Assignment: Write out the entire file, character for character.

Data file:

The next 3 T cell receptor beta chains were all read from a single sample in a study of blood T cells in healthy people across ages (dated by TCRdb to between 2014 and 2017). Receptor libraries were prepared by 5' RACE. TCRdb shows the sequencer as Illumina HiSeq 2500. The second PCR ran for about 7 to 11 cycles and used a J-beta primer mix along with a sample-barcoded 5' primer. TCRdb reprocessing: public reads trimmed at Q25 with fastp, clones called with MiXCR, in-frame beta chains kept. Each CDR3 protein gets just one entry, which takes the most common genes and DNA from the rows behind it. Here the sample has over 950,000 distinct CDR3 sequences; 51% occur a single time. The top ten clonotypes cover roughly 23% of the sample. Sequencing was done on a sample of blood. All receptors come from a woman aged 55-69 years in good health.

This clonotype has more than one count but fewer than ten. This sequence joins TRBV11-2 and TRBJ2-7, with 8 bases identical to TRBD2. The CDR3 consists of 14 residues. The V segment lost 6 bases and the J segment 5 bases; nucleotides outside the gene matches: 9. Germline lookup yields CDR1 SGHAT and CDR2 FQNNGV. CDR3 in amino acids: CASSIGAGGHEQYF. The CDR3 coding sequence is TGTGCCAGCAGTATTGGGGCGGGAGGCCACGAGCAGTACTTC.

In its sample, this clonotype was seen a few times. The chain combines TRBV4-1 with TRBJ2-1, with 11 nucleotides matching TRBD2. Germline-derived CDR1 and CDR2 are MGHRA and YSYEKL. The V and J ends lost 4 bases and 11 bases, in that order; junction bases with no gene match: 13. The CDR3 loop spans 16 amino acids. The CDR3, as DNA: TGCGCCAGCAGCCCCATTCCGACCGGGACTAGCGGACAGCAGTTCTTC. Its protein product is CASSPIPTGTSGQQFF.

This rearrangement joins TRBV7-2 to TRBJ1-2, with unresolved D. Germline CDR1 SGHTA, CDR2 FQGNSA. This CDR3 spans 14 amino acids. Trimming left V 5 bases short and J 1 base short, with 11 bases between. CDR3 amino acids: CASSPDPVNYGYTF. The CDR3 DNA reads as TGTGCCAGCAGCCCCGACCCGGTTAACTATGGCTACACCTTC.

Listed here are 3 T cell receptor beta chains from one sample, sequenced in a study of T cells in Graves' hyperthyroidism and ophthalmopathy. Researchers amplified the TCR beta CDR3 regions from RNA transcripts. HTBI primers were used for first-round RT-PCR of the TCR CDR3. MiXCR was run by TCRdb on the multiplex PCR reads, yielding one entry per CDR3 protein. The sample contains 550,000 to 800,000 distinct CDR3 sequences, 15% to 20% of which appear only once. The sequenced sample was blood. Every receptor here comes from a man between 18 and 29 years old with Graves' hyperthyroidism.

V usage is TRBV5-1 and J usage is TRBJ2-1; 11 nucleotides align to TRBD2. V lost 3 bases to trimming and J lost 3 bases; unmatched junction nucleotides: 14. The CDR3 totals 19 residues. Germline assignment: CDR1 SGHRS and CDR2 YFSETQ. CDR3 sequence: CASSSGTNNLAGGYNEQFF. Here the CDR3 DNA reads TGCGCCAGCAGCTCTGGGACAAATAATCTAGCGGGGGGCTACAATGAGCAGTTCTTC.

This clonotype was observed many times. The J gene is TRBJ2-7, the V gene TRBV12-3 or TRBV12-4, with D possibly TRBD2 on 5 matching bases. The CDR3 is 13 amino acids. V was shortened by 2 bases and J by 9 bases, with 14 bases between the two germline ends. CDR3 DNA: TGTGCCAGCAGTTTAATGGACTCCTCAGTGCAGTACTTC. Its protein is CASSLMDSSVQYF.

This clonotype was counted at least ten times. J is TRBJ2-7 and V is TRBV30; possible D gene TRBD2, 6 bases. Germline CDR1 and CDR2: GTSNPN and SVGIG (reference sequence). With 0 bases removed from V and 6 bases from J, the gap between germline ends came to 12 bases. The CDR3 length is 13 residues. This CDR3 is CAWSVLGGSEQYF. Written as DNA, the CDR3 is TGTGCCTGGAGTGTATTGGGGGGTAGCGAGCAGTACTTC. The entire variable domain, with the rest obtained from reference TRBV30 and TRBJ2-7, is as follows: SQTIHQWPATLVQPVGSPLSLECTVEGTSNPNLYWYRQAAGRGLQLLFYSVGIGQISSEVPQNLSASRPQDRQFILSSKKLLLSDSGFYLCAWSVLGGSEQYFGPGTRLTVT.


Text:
The next 3 T cell receptor beta chains were all read from a single sample in a study of blood T cells in healthy people across ages (dated by TCRdb to between 2014 and 2017). Receptor libraries were prepared by 5' RACE. TCRdb shows the sequencer as Illumina HiSeq 2500. The second PCR ran for about 7 to 11 cycles and used a J-beta primer mix along with a sample-barcoded 5' primer. TCRdb reprocessing: public reads trimmed at Q25 with fastp, clones called with MiXCR, in-frame beta chains kept. Each CDR3 protein gets just one entry, which takes the most common genes and DNA from the rows behind it. Here the sample has over 950,000 distinct CDR3 sequences; 51% occur a single time. The top ten clonotypes cover roughly 23% of the sample. Sequencing was done on a sample of blood. All receptors come from a woman aged 55-69 years in good health.

This clonotype has more than one count but fewer than ten. This sequence joins TRBV11-2 and TRBJ2-7, with 8 bases identical to TRBD2. The CDR3 consists of 14 residues. The V segment lost 6 bases and the J segment 5 bases; nucleotides outside the gene matches: 9. Germline lookup yields CDR1 SGHAT and CDR2 FQNNGV. CDR3 in amino acids: CASSIGAGGHEQYF. The CDR3 coding sequence is TGTGCCAGCAGTATTGGGGCGGGAGGCCACGAGCAGTACTTC.

In its sample, this clonotype was seen a few times. The chain combines TRBV4-1 with TRBJ2-1, with 11 nucleotides matching TRBD2. Germline-derived CDR1 and CDR2 are MGHRA and YSYEKL. The V and J ends lost 4 bases and 11 bases, in that order; junction bases with no gene match: 13. The CDR3 loop spans 16 amino acids. The CDR3, as DNA: TGCGCCAGCAGCCCCATTCCGACCGGGACTAGCGGACAGCAGTTCTTC. Its protein product is CASSPIPTGTSGQQFF.

This rearrangement joins TRBV7-2 to TRBJ1-2, with unresolved D. Germline CDR1 SGHTA, CDR2 FQGNSA. This CDR3 spans 14 amino acids. Trimming left V 5 bases short and J 1 base short, with 11 bases between. CDR3 amino acids: CASSPDPVNYGYTF. The CDR3 DNA reads as TGTGCCAGCAGCCCCGACCCGGTTAACTATGGCTACACCTTC.

Listed here are 3 T cell receptor beta chains from one sample, sequenced in a study of T cells in Graves' hyperthyroidism and ophthalmopathy. Researchers amplified the TCR beta CDR3 regions from RNA transcripts. HTBI primers were used for first-round RT-PCR of the TCR CDR3. MiXCR was run by TCRdb on the multiplex PCR reads, yielding one entry per CDR3 protein. The sample contains 550,000 to 800,000 distinct CDR3 sequences, 15% to 20% of which appear only once. The sequenced sample was blood. Every receptor here comes from a man between 18 and 29 years old with Graves' hyperthyroidism.

V usage is TRBV5-1 and J usage is TRBJ2-1; 11 nucleotides align to TRBD2. V lost 3 bases to trimming and J lost 3 bases; unmatched junction nucleotides: 14. The CDR3 totals 19 residues. Germline assignment: CDR1 SGHRS and CDR2 YFSETQ. CDR3 sequence: CASSSGTNNLAGGYNEQFF. Here the CDR3 DNA reads TGCGCCAGCAGCTCTGGGACAAATAATCTAGCGGGGGGCTACAATGAGCAGTTCTTC.

This clonotype was observed many times. The J gene is TRBJ2-7, the V gene TRBV12-3 or TRBV12-4, with D possibly TRBD2 on 5 matching bases. The CDR3 is 13 amino acids. V was shortened by 2 bases and J by 9 bases, with 14 bases between the two germline ends. CDR3 DNA: TGTGCCAGCAGTTTAATGGACTCCTCAGTGCAGTACTTC. Its protein is CASSLMDSSVQYF.

This clonotype was counted at least ten times. J is TRBJ2-7 and V is TRBV30; possible D gene TRBD2, 6 bases. Germline CDR1 and CDR2: GTSNPN and SVGIG (reference sequence). With 0 bases removed from V and 6 bases from J, the gap between germline ends came to 12 bases. The CDR3 length is 13 residues. This CDR3 is CAWSVLGGSEQYF. Written as DNA, the CDR3 is TGTGCCTGGAGTGTATTGGGGGGTAGCGAGCAGTACTTC. The entire variable domain, with the rest obtained from reference TRBV30 and TRBJ2-7, is as follows: SQTIHQWPATLVQPVGSPLSLECTVEGTSNPNLYWYRQAAGRGLQLLFYSVGIGQISSEVPQNLSASRPQDRQFILSSKKLLLSDSGFYLCAWSVLGGSEQYFGPGTRLTVT.